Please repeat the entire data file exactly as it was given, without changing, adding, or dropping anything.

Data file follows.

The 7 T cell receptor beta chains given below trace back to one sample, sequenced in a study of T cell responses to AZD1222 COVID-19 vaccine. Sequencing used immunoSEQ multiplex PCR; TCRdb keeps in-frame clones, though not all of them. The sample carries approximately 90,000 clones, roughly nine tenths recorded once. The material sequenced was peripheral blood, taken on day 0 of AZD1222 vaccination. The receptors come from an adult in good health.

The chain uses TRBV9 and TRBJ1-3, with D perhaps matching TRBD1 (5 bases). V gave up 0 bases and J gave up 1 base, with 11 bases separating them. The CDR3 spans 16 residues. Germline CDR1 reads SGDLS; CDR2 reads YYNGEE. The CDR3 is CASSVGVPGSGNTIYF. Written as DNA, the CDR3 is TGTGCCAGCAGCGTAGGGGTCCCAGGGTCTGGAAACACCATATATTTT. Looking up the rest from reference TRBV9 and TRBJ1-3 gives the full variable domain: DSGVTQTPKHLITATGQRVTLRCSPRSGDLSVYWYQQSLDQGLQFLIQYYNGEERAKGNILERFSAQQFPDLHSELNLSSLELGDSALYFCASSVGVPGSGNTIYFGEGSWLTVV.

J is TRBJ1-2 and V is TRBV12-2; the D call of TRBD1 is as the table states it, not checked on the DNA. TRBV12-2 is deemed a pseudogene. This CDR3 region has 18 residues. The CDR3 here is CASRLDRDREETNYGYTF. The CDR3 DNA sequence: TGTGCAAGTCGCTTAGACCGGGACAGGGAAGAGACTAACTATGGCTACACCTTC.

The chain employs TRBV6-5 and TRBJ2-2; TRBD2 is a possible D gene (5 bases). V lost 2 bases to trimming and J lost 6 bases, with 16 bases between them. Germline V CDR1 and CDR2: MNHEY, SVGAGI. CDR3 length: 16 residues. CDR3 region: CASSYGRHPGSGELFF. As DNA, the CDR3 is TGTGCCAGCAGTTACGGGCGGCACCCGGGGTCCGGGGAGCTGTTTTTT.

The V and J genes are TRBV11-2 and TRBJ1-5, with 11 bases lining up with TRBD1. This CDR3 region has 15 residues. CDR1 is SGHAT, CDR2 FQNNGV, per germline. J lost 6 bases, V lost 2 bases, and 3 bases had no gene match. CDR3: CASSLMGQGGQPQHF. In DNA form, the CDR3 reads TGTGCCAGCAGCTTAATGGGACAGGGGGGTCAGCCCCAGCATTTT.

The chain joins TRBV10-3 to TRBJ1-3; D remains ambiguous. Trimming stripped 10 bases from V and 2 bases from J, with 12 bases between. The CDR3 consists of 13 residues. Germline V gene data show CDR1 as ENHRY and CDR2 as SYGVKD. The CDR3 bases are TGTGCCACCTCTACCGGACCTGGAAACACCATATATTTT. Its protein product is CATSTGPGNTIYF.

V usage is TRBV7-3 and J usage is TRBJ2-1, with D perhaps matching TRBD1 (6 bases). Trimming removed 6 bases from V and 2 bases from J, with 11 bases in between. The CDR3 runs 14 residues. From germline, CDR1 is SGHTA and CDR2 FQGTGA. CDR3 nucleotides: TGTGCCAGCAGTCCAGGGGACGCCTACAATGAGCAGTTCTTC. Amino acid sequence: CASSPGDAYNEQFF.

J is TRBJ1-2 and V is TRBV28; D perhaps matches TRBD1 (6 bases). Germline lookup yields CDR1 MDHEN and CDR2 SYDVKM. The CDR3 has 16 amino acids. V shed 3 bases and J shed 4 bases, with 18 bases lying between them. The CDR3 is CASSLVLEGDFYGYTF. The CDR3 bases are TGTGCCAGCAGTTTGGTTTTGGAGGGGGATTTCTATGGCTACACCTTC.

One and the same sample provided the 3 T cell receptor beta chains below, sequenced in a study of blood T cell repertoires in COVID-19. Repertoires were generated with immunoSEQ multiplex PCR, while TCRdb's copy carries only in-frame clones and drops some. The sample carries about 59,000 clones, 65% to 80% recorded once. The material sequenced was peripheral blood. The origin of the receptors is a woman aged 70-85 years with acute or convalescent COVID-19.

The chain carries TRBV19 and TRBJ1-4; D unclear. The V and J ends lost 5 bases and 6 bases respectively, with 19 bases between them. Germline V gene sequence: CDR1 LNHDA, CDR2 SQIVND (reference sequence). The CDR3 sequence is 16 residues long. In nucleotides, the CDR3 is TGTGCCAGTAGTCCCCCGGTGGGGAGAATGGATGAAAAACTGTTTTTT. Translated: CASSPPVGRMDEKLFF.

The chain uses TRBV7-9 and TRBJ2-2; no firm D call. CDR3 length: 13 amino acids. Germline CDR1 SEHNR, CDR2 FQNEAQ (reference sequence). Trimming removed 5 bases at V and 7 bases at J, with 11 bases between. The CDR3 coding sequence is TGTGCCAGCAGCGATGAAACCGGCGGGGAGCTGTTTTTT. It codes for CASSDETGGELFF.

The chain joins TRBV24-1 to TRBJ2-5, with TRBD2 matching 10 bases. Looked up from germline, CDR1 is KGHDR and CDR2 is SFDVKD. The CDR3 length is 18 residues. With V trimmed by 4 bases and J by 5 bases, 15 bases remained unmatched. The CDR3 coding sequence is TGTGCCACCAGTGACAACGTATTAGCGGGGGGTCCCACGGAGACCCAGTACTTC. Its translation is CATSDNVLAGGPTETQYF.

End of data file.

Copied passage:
The 7 T cell receptor beta chains given below trace back to one sample, sequenced in a study of T cell responses to AZD1222 COVID-19 vaccine. Sequencing used immunoSEQ multiplex PCR; TCRdb keeps in-frame clones, though not all of them. The sample carries approximately 90,000 clones, roughly nine tenths recorded once. The material sequenced was peripheral blood, taken on day 0 of AZD1222 vaccination. The receptors come from an adult in good health.

The chain uses TRBV9 and TRBJ1-3, with D perhaps matching TRBD1 (5 bases). V gave up 0 bases and J gave up 1 base, with 11 bases separating them. The CDR3 spans 16 residues. Germline CDR1 reads SGDLS; CDR2 reads YYNGEE. The CDR3 is CASSVGVPGSGNTIYF. Written as DNA, the CDR3 is TGTGCCAGCAGCGTAGGGGTCCCAGGGTCTGGAAACACCATATATTTT. Looking up the rest from reference TRBV9 and TRBJ1-3 gives the full variable domain: DSGVTQTPKHLITATGQRVTLRCSPRSGDLSVYWYQQSLDQGLQFLIQYYNGEERAKGNILERFSAQQFPDLHSELNLSSLELGDSALYFCASSVGVPGSGNTIYFGEGSWLTVV.

J is TRBJ1-2 and V is TRBV12-2; the D call of TRBD1 is as the table states it, not checked on the DNA. TRBV12-2 is deemed a pseudogene. This CDR3 region has 18 residues. The CDR3 here is CASRLDRDREETNYGYTF. The CDR3 DNA sequence: TGTGCAAGTCGCTTAGACCGGGACAGGGAAGAGACTAACTATGGCTACACCTTC.

The chain employs TRBV6-5 and TRBJ2-2; TRBD2 is a possible D gene (5 bases). V lost 2 bases to trimming and J lost 6 bases, with 16 bases between them. Germline V CDR1 and CDR2: MNHEY, SVGAGI. CDR3 length: 16 residues. CDR3 region: CASSYGRHPGSGELFF. As DNA, the CDR3 is TGTGCCAGCAGTTACGGGCGGCACCCGGGGTCCGGGGAGCTGTTTTTT.

The V and J genes are TRBV11-2 and TRBJ1-5, with 11 bases lining up with TRBD1. This CDR3 region has 15 residues. CDR1 is SGHAT, CDR2 FQNNGV, per germline. J lost 6 bases, V lost 2 bases, and 3 bases had no gene match. CDR3: CASSLMGQGGQPQHF. In DNA form, the CDR3 reads TGTGCCAGCAGCTTAATGGGACAGGGGGGTCAGCCCCAGCATTTT.

The chain joins TRBV10-3 to TRBJ1-3; D remains ambiguous. Trimming stripped 10 bases from V and 2 bases from J, with 12 bases between. The CDR3 consists of 13 residues. Germline V gene data show CDR1 as ENHRY and CDR2 as SYGVKD. The CDR3 bases are TGTGCCACCTCTACCGGACCTGGAAACACCATATATTTT. Its protein product is CATSTGPGNTIYF.

V usage is TRBV7-3 and J usage is TRBJ2-1, with D perhaps matching TRBD1 (6 bases). Trimming removed 6 bases from V and 2 bases from J, with 11 bases in between. The CDR3 runs 14 residues. From germline, CDR1 is SGHTA and CDR2 FQGTGA. CDR3 nucleotides: TGTGCCAGCAGTCCAGGGGACGCCTACAATGAGCAGTTCTTC. Amino acid sequence: CASSPGDAYNEQFF.

J is TRBJ1-2 and V is TRBV28; D perhaps matches TRBD1 (6 bases). Germline lookup yields CDR1 MDHEN and CDR2 SYDVKM. The CDR3 has 16 amino acids. V shed 3 bases and J shed 4 bases, with 18 bases lying between them. The CDR3 is CASSLVLEGDFYGYTF. The CDR3 bases are TGTGCCAGCAGTTTGGTTTTGGAGGGGGATTTCTATGGCTACACCTTC.

One and the same sample provided the 3 T cell receptor beta chains below, sequenced in a study of blood T cell repertoires in COVID-19. Repertoires were generated with immunoSEQ multiplex PCR, while TCRdb's copy carries only in-frame clones and drops some. The sample carries about 59,000 clones, 65% to 80% recorded once. The material sequenced was peripheral blood. The origin of the receptors is a woman aged 70-85 years with acute or convalescent COVID-19.

The chain carries TRBV19 and TRBJ1-4; D unclear. The V and J ends lost 5 bases and 6 bases respectively, with 19 bases between them. Germline V gene sequence: CDR1 LNHDA, CDR2 SQIVND (reference sequence). The CDR3 sequence is 16 residues long. In nucleotides, the CDR3 is TGTGCCAGTAGTCCCCCGGTGGGGAGAATGGATGAAAAACTGTTTTTT. Translated: CASSPPVGRMDEKLFF.

The chain uses TRBV7-9 and TRBJ2-2; no firm D call. CDR3 length: 13 amino acids. Germline CDR1 SEHNR, CDR2 FQNEAQ (reference sequence). Trimming removed 5 bases at V and 7 bases at J, with 11 bases between. The CDR3 coding sequence is TGTGCCAGCAGCGATGAAACCGGCGGGGAGCTGTTTTTT. It codes for CASSDETGGELFF.

The chain joins TRBV24-1 to TRBJ2-5, with TRBD2 matching 10 bases. Looked up from germline, CDR1 is KGHDR and CDR2 is SFDVKD. The CDR3 length is 18 residues. With V trimmed by 4 bases and J by 5 bases, 15 bases remained unmatched. The CDR3 coding sequence is TGTGCCACCAGTGACAACGTATTAGCGGGGGGTCCCACGGAGACCCAGTACTTC. Its translation is CATSDNVLAGGPTETQYF.